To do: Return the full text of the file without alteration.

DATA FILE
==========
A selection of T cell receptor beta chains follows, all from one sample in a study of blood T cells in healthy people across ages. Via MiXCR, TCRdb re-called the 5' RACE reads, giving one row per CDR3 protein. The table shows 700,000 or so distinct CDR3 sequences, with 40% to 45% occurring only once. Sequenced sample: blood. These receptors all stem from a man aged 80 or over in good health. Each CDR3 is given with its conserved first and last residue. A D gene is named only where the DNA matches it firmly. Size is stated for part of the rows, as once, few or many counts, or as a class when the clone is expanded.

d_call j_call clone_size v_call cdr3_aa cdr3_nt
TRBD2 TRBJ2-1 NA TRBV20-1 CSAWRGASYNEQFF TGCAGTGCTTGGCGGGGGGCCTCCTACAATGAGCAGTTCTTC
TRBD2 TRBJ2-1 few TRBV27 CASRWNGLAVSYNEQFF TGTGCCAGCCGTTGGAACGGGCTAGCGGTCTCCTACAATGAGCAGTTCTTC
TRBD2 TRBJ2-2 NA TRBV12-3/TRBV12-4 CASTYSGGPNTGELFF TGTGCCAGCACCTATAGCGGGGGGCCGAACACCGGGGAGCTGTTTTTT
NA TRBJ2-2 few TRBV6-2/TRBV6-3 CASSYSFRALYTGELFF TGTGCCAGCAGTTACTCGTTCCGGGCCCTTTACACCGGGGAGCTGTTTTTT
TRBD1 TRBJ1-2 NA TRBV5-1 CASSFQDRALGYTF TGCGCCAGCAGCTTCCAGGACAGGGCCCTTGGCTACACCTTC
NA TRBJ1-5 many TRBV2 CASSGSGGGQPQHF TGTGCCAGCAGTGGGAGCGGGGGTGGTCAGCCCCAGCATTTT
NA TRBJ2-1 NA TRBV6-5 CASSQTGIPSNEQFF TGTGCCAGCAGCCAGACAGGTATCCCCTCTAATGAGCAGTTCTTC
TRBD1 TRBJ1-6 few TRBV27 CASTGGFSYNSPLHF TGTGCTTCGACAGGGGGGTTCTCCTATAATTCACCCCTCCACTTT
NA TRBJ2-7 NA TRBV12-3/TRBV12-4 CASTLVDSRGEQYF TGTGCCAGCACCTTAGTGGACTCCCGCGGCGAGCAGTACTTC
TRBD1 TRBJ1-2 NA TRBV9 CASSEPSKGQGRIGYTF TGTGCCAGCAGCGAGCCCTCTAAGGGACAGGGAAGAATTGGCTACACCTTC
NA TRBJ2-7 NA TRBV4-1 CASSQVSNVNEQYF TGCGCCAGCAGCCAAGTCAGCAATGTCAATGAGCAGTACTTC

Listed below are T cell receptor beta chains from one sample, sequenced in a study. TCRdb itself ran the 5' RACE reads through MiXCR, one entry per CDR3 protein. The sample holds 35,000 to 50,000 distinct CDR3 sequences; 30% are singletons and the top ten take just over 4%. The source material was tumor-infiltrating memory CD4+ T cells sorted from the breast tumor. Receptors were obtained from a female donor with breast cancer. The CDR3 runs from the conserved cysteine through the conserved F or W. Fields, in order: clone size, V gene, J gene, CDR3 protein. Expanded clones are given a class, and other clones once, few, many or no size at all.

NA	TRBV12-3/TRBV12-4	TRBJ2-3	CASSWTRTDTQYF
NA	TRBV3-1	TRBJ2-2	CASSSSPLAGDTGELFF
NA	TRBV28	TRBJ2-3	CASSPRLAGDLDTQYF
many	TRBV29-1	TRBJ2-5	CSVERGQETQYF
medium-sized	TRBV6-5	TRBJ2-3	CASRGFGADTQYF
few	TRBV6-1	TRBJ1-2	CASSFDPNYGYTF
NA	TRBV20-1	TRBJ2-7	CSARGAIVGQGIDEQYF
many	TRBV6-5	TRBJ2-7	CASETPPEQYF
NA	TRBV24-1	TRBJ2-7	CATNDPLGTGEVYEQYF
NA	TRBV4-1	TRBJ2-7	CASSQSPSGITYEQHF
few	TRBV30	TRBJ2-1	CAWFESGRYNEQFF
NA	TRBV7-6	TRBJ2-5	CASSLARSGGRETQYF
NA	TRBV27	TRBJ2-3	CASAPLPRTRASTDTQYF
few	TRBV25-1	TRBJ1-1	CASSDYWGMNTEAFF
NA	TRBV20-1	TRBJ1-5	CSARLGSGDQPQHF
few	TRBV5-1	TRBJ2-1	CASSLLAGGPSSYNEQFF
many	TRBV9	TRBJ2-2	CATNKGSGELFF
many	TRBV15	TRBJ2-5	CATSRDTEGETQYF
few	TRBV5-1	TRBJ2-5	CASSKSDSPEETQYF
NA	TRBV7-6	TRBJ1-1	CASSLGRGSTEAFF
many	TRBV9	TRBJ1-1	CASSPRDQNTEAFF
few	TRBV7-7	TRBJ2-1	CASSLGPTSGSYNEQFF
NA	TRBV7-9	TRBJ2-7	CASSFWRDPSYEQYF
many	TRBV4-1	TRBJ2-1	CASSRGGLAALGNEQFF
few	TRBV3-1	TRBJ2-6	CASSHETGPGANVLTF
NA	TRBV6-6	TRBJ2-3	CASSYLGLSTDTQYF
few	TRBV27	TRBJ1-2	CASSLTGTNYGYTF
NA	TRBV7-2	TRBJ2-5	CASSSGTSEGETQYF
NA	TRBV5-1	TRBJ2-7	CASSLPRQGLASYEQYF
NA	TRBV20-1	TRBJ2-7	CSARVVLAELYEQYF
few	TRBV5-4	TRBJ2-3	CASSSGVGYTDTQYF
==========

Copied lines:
A selection of T cell receptor beta chains follows, all from one sample in a study of blood T cells in healthy people across ages. Via MiXCR, TCRdb re-called the 5' RACE reads, giving one row per CDR3 protein. The table shows 700,000 or so distinct CDR3 sequences, with 40% to 45% occurring only once. Sequenced sample: blood. These receptors all stem from a man aged 80 or over in good health. Each CDR3 is given with its conserved first and last residue. A D gene is named only where the DNA matches it firmly. Size is stated for part of the rows, as once, few or many counts, or as a class when the clone is expanded.

d_call j_call clone_size v_call cdr3_aa cdr3_nt
TRBD2 TRBJ2-1 NA TRBV20-1 CSAWRGASYNEQFF TGCAGTGCTTGGCGGGGGGCCTCCTACAATGAGCAGTTCTTC
TRBD2 TRBJ2-1 few TRBV27 CASRWNGLAVSYNEQFF TGTGCCAGCCGTTGGAACGGGCTAGCGGTCTCCTACAATGAGCAGTTCTTC
TRBD2 TRBJ2-2 NA TRBV12-3/TRBV12-4 CASTYSGGPNTGELFF TGTGCCAGCACCTATAGCGGGGGGCCGAACACCGGGGAGCTGTTTTTT
NA TRBJ2-2 few TRBV6-2/TRBV6-3 CASSYSFRALYTGELFF TGTGCCAGCAGTTACTCGTTCCGGGCCCTTTACACCGGGGAGCTGTTTTTT
TRBD1 TRBJ1-2 NA TRBV5-1 CASSFQDRALGYTF TGCGCCAGCAGCTTCCAGGACAGGGCCCTTGGCTACACCTTC
NA TRBJ1-5 many TRBV2 CASSGSGGGQPQHF TGTGCCAGCAGTGGGAGCGGGGGTGGTCAGCCCCAGCATTTT
NA TRBJ2-1 NA TRBV6-5 CASSQTGIPSNEQFF TGTGCCAGCAGCCAGACAGGTATCCCCTCTAATGAGCAGTTCTTC
TRBD1 TRBJ1-6 few TRBV27 CASTGGFSYNSPLHF TGTGCTTCGACAGGGGGGTTCTCCTATAATTCACCCCTCCACTTT
NA TRBJ2-7 NA TRBV12-3/TRBV12-4 CASTLVDSRGEQYF TGTGCCAGCACCTTAGTGGACTCCCGCGGCGAGCAGTACTTC
TRBD1 TRBJ1-2 NA TRBV9 CASSEPSKGQGRIGYTF TGTGCCAGCAGCGAGCCCTCTAAGGGACAGGGAAGAATTGGCTACACCTTC
NA TRBJ2-7 NA TRBV4-1 CASSQVSNVNEQYF TGCGCCAGCAGCCAAGTCAGCAATGTCAATGAGCAGTACTTC

Listed below are T cell receptor beta chains from one sample, sequenced in a study. TCRdb itself ran the 5' RACE reads through MiXCR, one entry per CDR3 protein. The sample holds 35,000 to 50,000 distinct CDR3 sequences; 30% are singletons and the top ten take just over 4%. The source material was tumor-infiltrating memory CD4+ T cells sorted from the breast tumor. Receptors were obtained from a female donor with breast cancer. The CDR3 runs from the conserved cysteine through the conserved F or W. Fields, in order: clone size, V gene, J gene, CDR3 protein. Expanded clones are given a class, and other clones once, few, many or no size at all.

NA	TRBV12-3/TRBV12-4	TRBJ2-3	CASSWTRTDTQYF
NA	TRBV3-1	TRBJ2-2	CASSSSPLAGDTGELFF
NA	TRBV28	TRBJ2-3	CASSPRLAGDLDTQYF
many	TRBV29-1	TRBJ2-5	CSVERGQETQYF
medium-sized	TRBV6-5	TRBJ2-3	CASRGFGADTQYF
few	TRBV6-1	TRBJ1-2	CASSFDPNYGYTF
NA	TRBV20-1	TRBJ2-7	CSARGAIVGQGIDEQYF
many	TRBV6-5	TRBJ2-7	CASETPPEQYF
NA	TRBV24-1	TRBJ2-7	CATNDPLGTGEVYEQYF
NA	TRBV4-1	TRBJ2-7	CASSQSPSGITYEQHF
few	TRBV30	TRBJ2-1	CAWFESGRYNEQFF
NA	TRBV7-6	TRBJ2-5	CASSLARSGGRETQYF
NA	TRBV27	TRBJ2-3	CASAPLPRTRASTDTQYF
few	TRBV25-1	TRBJ1-1	CASSDYWGMNTEAFF
NA	TRBV20-1	TRBJ1-5	CSARLGSGDQPQHF
few	TRBV5-1	TRBJ2-1	CASSLLAGGPSSYNEQFF
many	TRBV9	TRBJ2-2	CATNKGSGELFF
many	TRBV15	TRBJ2-5	CATSRDTEGETQYF
few	TRBV5-1	TRBJ2-5	CASSKSDSPEETQYF
NA	TRBV7-6	TRBJ1-1	CASSLGRGSTEAFF
many	TRBV9	TRBJ1-1	CASSPRDQNTEAFF
few	TRBV7-7	TRBJ2-1	CASSLGPTSGSYNEQFF
NA	TRBV7-9	TRBJ2-7	CASSFWRDPSYEQYF
many	TRBV4-1	TRBJ2-1	CASSRGGLAALGNEQFF
few	TRBV3-1	TRBJ2-6	CASSHETGPGANVLTF
NA	TRBV6-6	TRBJ2-3	CASSYLGLSTDTQYF
few	TRBV27	TRBJ1-2	CASSLTGTNYGYTF
NA	TRBV7-2	TRBJ2-5	CASSSGTSEGETQYF
NA	TRBV5-1	TRBJ2-7	CASSLPRQGLASYEQYF
NA	TRBV20-1	TRBJ2-7	CSARVVLAELYEQYF
few	TRBV5-4	TRBJ2-3	CASSSGVGYTDTQYF